December 4, 2017 - The Institute of Contemporary Art, Boston - Upcoming 2018 exhibitions
December 4, 2017

The Institute of Contemporary Art, Boston

Jon Rafman, View of Harbor, 2017. Virtual reality headsets and 3-D simulation (color, sound; approximately 8:00 minutes). Courtesy the artist. Photo: Matthew Monteith. © Jon Rafman.

Upcoming 2018 exhibitions
January 19–September 30, 2018

The Institute of Contemporary Art, Boston
25 Harbor Shore Drive
Boston, MA 02210
United States

T +1 617 478 3100
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Wangechi Mutu: A Promise to Communicate
January 19–December 31, 2018
In a new commission for the ICA, Wangechi Mutu (b. 1972, Nairobi, Kenya) will create a wall-based installation using the gray rescue blankets of humanitarian aid efforts. A Promise to Communicate will be a less rational interpretation of the world map and also include a space for visitors to explore ideas of public space, communication, and free speech.

Art in the Age of the Internet, 1989 to Today
February 7–May 30, 2018
This ambitious exhibition examines how the internet has radically changed the field of art, especially in its production, distribution, and reception. It features work of an international, intergenerational group of artists working in a variety of mediums—including painting, performance, photography, sculpture, video, and web-based projects—that all investigate the extensive effects of the internet on artistic practice and contemporary culture. Themes explored in the exhibition include emergent ideas of the body and notions of human enhancement; the internet as a site of both surveillance and resistance; the circulation and control of images and information; possibilities for new subjectivities, communities, and virtual worlds; and new economies of visibility initiated by social media.

Kevin Beasley
May 9–August 26, 2018
One of the most exciting artists to emerge in recent years, New York–based Kevin Beasley (b. 1985, Lynchburg, VA) uniquely combines sound and clothing—his core artistic materials—in stunning, densely packed sculptures and immersive acoustic experiences. This exhibition, his first in Boston, will present a selection of the artist’s sculptures made over the past four years.

Caitlin Keogh
May 9–August 26, 2018
New York–based artist Caitlin Keogh (b. 1982, Anchorage, Alaska) will create a new body of work for this exhibition, her first in-depth solo museum presentation. Her vivid paintings combine the graphic lines of hand-drawn commercial illustration with the bold matte colors of the applied arts to reimagine fragments of female bodies, natural motifs, pattern, and ornamentation. Drawing from clothing design, illustration, and interior decoration as much as art history, Keogh’s large-scale canvases dissect elements of representations of femininity with considerable wit.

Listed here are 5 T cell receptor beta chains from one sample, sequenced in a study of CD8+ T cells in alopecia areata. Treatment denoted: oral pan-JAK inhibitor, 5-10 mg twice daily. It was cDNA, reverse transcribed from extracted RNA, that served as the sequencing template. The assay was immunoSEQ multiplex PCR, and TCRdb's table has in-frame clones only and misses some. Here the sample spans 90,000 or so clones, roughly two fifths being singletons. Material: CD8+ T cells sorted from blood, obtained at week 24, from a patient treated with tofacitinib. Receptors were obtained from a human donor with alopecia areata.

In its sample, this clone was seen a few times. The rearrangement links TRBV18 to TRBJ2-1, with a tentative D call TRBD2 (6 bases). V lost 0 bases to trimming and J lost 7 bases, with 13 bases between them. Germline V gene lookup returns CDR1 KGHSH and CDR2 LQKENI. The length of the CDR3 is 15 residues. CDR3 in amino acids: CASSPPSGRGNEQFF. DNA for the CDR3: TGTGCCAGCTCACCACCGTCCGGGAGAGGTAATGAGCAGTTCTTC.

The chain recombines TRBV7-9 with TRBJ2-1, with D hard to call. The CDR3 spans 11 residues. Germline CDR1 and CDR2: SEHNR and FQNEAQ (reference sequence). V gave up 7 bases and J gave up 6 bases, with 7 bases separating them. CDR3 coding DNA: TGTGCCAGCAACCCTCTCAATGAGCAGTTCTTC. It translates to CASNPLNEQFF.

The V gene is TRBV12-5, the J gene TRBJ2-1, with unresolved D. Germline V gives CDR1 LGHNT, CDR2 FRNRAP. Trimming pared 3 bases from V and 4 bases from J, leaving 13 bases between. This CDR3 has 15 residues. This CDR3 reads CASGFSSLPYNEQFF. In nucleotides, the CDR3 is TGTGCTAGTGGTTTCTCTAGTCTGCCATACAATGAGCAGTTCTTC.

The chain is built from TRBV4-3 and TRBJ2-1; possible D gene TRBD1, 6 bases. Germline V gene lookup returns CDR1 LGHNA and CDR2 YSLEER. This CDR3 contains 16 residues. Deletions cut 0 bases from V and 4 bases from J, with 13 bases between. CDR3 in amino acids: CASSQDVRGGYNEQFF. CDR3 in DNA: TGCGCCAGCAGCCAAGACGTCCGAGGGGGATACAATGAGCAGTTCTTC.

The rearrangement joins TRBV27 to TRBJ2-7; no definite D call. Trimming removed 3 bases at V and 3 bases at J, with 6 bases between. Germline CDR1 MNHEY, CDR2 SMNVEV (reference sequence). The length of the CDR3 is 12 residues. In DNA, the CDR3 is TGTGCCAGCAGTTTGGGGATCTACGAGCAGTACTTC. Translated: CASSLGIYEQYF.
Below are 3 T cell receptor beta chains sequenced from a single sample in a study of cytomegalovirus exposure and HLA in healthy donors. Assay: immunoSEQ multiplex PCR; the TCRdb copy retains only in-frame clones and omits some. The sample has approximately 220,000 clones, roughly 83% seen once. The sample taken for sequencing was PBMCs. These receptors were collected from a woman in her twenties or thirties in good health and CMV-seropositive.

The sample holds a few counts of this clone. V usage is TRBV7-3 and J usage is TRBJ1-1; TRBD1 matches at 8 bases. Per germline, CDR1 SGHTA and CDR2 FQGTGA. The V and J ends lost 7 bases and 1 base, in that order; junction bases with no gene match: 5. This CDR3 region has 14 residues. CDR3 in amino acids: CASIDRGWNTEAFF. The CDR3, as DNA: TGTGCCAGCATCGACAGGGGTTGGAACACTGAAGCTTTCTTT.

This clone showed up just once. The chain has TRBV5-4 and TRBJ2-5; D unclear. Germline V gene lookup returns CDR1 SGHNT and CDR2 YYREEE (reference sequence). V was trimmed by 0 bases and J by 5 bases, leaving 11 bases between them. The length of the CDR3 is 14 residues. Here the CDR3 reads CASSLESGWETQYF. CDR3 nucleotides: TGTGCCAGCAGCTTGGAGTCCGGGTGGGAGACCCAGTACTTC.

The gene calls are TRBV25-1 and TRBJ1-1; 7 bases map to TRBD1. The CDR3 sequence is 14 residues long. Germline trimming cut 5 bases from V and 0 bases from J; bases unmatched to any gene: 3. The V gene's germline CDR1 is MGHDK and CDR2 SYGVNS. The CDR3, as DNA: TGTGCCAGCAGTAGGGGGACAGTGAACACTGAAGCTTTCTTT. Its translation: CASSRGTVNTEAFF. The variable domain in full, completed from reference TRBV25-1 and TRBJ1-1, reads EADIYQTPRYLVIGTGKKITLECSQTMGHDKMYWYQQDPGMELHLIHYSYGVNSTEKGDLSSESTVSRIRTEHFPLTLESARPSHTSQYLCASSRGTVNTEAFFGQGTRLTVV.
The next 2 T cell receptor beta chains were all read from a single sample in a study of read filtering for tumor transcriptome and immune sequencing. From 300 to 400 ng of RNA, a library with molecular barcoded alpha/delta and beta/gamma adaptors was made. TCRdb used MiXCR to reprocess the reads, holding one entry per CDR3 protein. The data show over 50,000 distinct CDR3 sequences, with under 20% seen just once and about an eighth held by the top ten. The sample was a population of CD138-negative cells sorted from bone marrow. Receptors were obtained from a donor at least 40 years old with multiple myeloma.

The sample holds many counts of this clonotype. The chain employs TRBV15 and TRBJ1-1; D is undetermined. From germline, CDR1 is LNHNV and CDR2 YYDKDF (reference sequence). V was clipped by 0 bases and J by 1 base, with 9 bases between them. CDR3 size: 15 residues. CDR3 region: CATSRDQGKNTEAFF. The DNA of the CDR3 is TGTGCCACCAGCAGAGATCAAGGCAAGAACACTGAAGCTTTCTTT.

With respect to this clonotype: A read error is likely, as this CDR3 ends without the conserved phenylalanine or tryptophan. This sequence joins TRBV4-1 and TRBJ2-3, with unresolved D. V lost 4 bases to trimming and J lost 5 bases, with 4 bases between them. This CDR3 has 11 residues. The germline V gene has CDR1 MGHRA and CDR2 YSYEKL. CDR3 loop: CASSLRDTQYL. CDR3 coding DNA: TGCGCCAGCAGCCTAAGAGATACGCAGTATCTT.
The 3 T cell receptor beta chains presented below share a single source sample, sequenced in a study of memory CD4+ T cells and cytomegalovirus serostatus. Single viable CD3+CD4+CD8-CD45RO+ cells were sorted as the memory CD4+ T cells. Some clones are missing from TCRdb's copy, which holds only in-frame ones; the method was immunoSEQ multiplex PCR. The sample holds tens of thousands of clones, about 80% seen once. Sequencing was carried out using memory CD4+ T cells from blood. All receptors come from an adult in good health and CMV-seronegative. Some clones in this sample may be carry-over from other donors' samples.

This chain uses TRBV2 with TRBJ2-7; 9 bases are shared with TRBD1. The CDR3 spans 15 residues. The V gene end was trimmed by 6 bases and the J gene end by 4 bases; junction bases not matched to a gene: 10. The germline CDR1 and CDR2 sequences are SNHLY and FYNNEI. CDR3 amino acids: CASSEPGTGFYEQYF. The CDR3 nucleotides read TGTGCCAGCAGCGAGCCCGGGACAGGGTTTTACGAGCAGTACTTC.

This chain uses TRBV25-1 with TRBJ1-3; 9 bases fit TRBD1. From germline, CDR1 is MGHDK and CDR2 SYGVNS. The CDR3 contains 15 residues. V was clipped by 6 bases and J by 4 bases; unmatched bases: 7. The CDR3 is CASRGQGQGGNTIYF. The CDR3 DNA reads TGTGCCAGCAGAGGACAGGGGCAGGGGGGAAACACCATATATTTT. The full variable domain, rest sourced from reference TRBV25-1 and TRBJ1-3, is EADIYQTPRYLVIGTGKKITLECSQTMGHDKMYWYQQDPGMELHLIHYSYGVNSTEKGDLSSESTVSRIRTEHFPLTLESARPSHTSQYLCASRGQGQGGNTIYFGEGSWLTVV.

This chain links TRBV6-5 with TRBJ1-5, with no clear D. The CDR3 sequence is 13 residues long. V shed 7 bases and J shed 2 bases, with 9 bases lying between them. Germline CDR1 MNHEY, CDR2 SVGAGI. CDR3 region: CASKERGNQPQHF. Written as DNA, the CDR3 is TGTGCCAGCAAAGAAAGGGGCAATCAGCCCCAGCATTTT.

Diana Thater
Summer 2018
In the first major presentation of her work in Boston, Diana Thater (b. 1962, San Francisco) will create a site-specific installation for the inaugural exhibition at the Watershed, a new seasonal space for art located across from the ICA in the East Boston Shipyard and Marina. Thater’s installation will center on the artwork Delphine, reconfigured in response to the Watershed’s raw, industrial space and coastal location. In this monumental work, underwater film and video footage of swimming dolphins spills across the floor, ceiling, and walls, creating an immersive underwater environment. In addition to Delphine, Thater’s Watershed installation will feature a recent sculptural video installation, A Runaway World, produced in Kenya in 2016 and 2017. 

We Wanted A Revolution: Black Radical Women, 1965–85
June 27–September 30, 2018
Focusing on the work of black women artists, this exhibition examines the political, social, cultural, and aesthetic priorities of women of color during the emergence of second-wave feminism. It is the first exhibition to highlight the voices and experiences of women of color in order to reorient conversations around race, feminism, political action, art production, and art history in this significant historical period.

Arthur Jafa: Love Is the Message, the Message Is Death
June 27–September 30, 2018
Artist, cinematographer, and filmmaker Arthur Jafa (b. 1960, Tupelo, Mississippi) frequently states that he hopes to create cinema that “replicates the power, beauty, and alienation of Black Music.” A single-channel video installation set to Kanye West’s gospel-inspired “Ultralight Beam,” Love Is the Message, the Message Is Death incorporates a wide range of original and found footage presenting glimpses of the joys and traumas of black life—nuanced, complex, and multifaceted—in the US, which the artist sees as both beautiful and painfully fraught.

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The Institute of Contemporary Art, Boston
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